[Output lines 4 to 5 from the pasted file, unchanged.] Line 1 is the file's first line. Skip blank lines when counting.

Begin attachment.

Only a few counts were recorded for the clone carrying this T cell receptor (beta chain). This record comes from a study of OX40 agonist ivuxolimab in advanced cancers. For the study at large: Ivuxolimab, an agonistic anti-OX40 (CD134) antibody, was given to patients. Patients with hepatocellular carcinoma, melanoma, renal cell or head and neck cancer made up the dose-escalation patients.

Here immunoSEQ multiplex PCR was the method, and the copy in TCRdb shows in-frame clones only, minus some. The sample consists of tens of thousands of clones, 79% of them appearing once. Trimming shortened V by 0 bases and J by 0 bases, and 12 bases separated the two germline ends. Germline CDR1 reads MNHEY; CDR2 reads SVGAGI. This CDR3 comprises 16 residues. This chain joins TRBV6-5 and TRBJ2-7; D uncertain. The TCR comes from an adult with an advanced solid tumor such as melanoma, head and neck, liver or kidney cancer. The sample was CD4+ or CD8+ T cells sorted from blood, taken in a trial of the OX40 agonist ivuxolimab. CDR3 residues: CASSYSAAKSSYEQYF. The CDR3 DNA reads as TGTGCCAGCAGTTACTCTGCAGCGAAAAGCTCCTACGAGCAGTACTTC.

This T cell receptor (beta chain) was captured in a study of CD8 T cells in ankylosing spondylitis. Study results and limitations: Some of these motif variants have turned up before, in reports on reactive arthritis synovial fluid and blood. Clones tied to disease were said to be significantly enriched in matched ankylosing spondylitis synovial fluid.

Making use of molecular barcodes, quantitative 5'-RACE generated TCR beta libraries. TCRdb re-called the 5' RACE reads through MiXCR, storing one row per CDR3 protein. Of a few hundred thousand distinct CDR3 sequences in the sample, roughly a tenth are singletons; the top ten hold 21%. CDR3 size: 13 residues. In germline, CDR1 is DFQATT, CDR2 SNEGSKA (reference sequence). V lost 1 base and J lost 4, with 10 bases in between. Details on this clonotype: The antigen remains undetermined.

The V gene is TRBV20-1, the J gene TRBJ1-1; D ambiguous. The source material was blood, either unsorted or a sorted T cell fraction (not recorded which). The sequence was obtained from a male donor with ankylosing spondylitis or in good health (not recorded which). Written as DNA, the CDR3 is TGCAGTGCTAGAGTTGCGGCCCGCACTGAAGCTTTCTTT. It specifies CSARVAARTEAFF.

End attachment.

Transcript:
Making use of molecular barcodes, quantitative 5'-RACE generated TCR beta libraries. TCRdb re-called the 5' RACE reads through MiXCR, storing one row per CDR3 protein. Of a few hundred thousand distinct CDR3 sequences in the sample, roughly a tenth are singletons; the top ten hold 21%. CDR3 size: 13 residues. In germline, CDR1 is DFQATT, CDR2 SNEGSKA (reference sequence). V lost 1 base and J lost 4, with 10 bases in between. Details on this clonotype: The antigen remains undetermined.

The V gene is TRBV20-1, the J gene TRBJ1-1; D ambiguous. The source material was blood, either unsorted or a sorted T cell fraction (not recorded which). The sequence was obtained from a male donor with ankylosing spondylitis or in good health (not recorded which). Written as DNA, the CDR3 is TGCAGTGCTAGAGTTGCGGCCCGCACTGAAGCTTTCTTT. It specifies CSARVAARTEAFF.